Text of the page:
Given all the ad hominems that have been flung at this site of late I was reluctant to post this link, but in the spirit of contextualization — that is to say, solving an ethnographic puzzle — I think it is worth checking out. Mother Jones recently published a “Long article about Mary McFate/Mary Sapone”:http://www.motherjones.com/news/feature/2008/07/mary-mcfate-sapone-gun-lobby-nra-spy.html. According to Mother Jones, McFate/Sapone led a double life — under her maiden name of ‘McFate’ she was a gun control activist deeply involved with the movment. As ‘Sapone’ she was a research consultant who has hired by firms that had been targeted by citizen campaigns and activists — including the NRA. Apparently Montogomery McFate is her daughter in law. Here’s a large pullquote from the last page of the story:
In the 1990s—while working within the gun control community as McFate—Sapone formed her own intelligence-gathering business. And she enlisted family members for its operations. “In our business, it’s my daughter-in-law, Montgomery Sapone [who] does all the analytic reports, forecasting, and white papers,” Sapone wrote to a client in an August 1999 email obtained by Mother Jones. “She produces a very professional product.” Sapone continued, “We are warning our clients that activist groups are moving towards ballot initiatives…And it’s easy for groups like Greenpeace to emotionally shape a looming crisis in a 10 second TV spot 2 days before a referenda election. My daughter Shelley specializes in that aspect of our business. We are doing a lot of work now to help clients in the 2000 election.”
A resume that Montgomery Sapone used around 1999 describes her role within Mary Lou’s business: “Collect and analyze intelligence on European activities of major international environmental organization for a company specializing in domestic and internal opposition research, special investigations, issues management and threat assessment. Write weekly intelligence update on European animal rights and eco-terrorist activity. Assist in confidential litigation support research.” Sapone’s son Sean, a Brown- and Harvard-educated paratrooper who served with the 82nd Airborne Division, was managing director of this firm, which at one point was called Strategic Solutions Group LLC and maintained an office in Washington, DC. According to a Strategic Solutions Group invoice sent to BBI in November 2000, Montgomery Sapone—a Harvard law school grad and Yale-trained anthropologist—once billed the security firm $400 for four hours of her time, which included a “visit to target’s office.”…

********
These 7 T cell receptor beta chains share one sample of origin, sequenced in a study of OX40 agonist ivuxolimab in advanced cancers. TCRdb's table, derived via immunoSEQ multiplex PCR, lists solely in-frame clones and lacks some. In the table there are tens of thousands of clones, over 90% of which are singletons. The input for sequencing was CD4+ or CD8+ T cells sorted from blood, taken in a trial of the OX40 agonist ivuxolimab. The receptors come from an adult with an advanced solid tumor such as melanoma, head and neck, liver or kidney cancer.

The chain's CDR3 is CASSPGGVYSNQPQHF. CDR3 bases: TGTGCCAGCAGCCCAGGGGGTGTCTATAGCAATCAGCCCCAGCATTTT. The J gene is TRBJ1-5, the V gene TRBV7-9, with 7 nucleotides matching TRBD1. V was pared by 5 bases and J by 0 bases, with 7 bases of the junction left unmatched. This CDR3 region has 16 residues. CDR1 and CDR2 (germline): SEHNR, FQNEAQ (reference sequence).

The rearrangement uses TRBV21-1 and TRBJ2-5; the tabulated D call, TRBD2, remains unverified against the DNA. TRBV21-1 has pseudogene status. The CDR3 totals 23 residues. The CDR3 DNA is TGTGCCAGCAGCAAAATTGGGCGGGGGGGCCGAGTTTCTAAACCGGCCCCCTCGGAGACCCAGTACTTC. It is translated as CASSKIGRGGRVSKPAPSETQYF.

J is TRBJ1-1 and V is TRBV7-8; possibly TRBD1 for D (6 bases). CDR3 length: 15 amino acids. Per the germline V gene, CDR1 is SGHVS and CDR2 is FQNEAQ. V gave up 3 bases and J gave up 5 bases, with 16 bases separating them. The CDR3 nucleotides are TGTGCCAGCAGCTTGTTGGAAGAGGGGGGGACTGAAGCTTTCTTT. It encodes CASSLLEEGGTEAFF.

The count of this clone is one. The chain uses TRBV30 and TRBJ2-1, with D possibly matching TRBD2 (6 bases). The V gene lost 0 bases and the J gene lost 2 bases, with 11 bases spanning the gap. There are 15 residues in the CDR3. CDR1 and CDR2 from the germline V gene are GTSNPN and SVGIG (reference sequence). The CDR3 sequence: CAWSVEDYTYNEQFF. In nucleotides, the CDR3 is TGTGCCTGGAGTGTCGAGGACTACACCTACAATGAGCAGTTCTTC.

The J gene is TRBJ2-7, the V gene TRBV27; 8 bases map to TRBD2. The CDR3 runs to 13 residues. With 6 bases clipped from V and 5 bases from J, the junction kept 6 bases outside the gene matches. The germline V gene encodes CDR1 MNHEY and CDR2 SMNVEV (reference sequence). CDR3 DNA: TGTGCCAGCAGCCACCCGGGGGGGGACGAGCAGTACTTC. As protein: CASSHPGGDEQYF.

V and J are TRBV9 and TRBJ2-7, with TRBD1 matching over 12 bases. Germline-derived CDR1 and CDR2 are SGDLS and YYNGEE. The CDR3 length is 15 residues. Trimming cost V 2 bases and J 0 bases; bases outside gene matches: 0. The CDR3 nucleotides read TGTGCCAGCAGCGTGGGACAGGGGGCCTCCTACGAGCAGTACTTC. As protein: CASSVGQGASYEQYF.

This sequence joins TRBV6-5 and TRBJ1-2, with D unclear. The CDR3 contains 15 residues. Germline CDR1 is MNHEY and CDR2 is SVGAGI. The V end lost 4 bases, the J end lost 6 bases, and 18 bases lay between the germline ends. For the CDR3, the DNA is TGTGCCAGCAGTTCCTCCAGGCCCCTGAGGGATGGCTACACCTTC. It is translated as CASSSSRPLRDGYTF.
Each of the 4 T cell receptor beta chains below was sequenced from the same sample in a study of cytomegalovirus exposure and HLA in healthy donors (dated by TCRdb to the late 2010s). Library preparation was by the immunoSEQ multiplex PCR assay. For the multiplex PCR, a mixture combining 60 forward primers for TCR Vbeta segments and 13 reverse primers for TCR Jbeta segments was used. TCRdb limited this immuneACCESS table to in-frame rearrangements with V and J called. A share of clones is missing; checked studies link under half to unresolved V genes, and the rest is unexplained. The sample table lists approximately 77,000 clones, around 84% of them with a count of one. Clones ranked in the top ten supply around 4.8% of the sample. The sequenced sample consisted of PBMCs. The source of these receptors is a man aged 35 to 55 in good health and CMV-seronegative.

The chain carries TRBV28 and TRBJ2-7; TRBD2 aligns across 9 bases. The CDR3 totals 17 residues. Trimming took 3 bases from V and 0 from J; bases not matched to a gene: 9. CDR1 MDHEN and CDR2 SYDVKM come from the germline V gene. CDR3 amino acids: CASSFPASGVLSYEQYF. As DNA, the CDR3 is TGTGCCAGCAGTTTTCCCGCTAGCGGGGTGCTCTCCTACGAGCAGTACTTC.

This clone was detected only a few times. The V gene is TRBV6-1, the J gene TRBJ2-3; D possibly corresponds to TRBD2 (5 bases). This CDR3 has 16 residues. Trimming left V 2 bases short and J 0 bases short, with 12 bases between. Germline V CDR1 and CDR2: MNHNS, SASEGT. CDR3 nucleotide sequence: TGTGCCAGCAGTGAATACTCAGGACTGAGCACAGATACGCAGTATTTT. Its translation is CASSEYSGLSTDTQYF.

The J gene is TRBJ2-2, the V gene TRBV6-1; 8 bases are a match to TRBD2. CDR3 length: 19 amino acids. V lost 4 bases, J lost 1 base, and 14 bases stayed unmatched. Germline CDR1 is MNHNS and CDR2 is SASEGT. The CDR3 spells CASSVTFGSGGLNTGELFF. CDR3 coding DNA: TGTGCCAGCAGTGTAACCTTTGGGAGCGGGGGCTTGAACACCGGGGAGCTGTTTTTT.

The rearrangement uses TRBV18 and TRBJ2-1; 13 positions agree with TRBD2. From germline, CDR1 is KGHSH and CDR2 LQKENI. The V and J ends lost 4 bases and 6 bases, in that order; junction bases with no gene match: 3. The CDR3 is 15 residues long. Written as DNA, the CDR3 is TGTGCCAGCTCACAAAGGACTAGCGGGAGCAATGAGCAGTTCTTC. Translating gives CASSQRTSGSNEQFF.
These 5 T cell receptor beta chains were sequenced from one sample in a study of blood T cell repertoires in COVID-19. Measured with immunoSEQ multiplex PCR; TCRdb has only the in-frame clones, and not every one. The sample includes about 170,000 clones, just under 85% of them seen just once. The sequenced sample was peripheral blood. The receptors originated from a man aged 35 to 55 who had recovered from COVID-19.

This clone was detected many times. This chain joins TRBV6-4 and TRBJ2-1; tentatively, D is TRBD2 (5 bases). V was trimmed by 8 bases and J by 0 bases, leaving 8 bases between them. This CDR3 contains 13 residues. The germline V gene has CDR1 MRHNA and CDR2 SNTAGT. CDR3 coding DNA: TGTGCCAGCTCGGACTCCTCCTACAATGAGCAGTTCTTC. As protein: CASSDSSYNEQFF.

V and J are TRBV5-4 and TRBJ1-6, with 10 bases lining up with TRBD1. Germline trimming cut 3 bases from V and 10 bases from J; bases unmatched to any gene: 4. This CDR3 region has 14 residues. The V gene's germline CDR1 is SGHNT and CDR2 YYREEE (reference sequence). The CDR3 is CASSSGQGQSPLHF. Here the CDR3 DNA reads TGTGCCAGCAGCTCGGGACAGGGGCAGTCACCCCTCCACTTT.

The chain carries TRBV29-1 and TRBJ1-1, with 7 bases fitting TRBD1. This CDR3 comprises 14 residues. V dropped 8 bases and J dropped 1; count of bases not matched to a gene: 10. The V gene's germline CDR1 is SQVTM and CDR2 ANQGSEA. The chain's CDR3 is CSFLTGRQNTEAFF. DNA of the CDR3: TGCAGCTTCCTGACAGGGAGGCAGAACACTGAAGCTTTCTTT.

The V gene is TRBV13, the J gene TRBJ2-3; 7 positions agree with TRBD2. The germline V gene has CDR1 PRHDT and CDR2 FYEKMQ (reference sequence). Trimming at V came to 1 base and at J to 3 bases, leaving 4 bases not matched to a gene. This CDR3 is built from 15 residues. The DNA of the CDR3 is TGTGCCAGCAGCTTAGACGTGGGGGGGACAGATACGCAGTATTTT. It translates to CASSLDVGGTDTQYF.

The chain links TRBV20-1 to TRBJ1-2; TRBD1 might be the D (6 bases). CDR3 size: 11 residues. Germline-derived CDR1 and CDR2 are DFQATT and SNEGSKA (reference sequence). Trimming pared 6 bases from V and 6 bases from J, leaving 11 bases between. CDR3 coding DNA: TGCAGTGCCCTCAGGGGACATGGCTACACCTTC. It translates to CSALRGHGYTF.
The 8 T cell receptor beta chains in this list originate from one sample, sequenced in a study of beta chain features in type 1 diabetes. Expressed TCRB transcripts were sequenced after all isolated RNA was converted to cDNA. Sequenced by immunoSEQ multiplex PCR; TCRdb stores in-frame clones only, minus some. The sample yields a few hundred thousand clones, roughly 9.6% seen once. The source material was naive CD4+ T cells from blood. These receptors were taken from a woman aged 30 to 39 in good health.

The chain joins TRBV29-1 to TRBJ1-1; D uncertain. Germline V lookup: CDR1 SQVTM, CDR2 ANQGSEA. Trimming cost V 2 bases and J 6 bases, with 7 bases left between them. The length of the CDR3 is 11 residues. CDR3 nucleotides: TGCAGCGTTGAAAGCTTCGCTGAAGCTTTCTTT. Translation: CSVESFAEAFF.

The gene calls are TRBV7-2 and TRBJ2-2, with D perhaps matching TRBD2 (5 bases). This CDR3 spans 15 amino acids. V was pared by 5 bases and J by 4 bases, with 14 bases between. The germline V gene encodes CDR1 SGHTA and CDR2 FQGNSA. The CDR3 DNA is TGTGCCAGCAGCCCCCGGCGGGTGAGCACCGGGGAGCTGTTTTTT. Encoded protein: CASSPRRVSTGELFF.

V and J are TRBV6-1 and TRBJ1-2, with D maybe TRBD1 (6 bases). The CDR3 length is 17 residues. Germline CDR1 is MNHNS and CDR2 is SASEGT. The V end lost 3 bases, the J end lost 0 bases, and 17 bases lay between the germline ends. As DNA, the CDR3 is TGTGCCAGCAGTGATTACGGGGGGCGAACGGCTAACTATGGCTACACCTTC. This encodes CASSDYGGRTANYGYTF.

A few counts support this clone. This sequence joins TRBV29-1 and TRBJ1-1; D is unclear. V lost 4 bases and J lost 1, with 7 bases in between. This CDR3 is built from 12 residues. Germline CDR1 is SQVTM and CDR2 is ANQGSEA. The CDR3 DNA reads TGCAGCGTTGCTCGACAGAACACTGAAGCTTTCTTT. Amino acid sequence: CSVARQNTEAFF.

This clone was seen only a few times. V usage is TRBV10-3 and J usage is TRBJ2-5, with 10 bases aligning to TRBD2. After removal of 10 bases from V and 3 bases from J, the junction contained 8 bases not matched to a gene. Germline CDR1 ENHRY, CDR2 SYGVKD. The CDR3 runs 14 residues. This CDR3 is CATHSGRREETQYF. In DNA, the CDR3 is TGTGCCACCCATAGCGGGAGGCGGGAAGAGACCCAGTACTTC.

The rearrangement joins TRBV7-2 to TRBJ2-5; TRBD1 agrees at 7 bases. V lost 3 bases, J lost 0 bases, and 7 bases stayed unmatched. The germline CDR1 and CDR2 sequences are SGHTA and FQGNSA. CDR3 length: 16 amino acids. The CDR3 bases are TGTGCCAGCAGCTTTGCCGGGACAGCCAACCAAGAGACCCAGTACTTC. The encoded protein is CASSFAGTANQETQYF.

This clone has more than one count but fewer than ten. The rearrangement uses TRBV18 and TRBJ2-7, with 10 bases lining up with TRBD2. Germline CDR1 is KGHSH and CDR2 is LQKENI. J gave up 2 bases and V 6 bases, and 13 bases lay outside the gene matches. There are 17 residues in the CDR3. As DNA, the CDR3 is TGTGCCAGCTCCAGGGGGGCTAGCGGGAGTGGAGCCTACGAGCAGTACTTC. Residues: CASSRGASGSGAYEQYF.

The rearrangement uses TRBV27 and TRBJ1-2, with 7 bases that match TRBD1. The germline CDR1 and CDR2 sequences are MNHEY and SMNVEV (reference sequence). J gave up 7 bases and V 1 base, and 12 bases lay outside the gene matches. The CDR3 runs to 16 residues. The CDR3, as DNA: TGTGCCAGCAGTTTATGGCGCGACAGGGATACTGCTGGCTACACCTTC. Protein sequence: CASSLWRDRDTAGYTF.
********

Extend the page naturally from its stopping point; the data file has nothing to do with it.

These days, Sean and Montgomery Sapone are better known as Sean and Montgomery McFate, a successful Washington couple whose current bios make no mention of any past intelligence-gathering or opposition-research work… Montgomery has made a name for herself as one of the primary architects of the US military’s human terrain program, which teams social scientists with military units in Iraq and Afghanistan to help soldiers better understand the local culture. (The controversial program has been sharply criticized by the American Anthropological Association, which fears it may cross an ethical line, and has been described by detractors as “mercenary anthropology.”) Now a top Pentagon adviser, Montgomery also contributed to the Army’s Counterinsurgency Field Manual drafted under the guidance of General David Petraeus.
What are we to make of this article? It seems to blatantly contradict “this earlier SF Chronicle article”:http://www.sfgate.com/cgi-bin/article.cgi?file=/c/a/2007/04/29/CMGHQP19VD1.DTL which describes her as “a punk rock wild child of dyed-in-the-wool hippies” who “was born on Jan. 8, 1966 in Waldo Point, a Sausalito backwater of houseboats and hippies” to a woman named Frances Pointer?
One paints McFate as a sinister insider, the other as someone whose hippy credentials lend validity to her attempt to ‘change the military from the inside’. It seems to me that there are three options here:
- Mother Jones has got it wrong.
- The Chron has got it wrong.
- There is some complicated double game being played here.
Anyone have any idea how to reconcile these different reports? I’d much rather chalk it up to 1 or 2 than 3.
Or there is 4) Rex has got it wrong, which appears to be the right answer — see my comment below.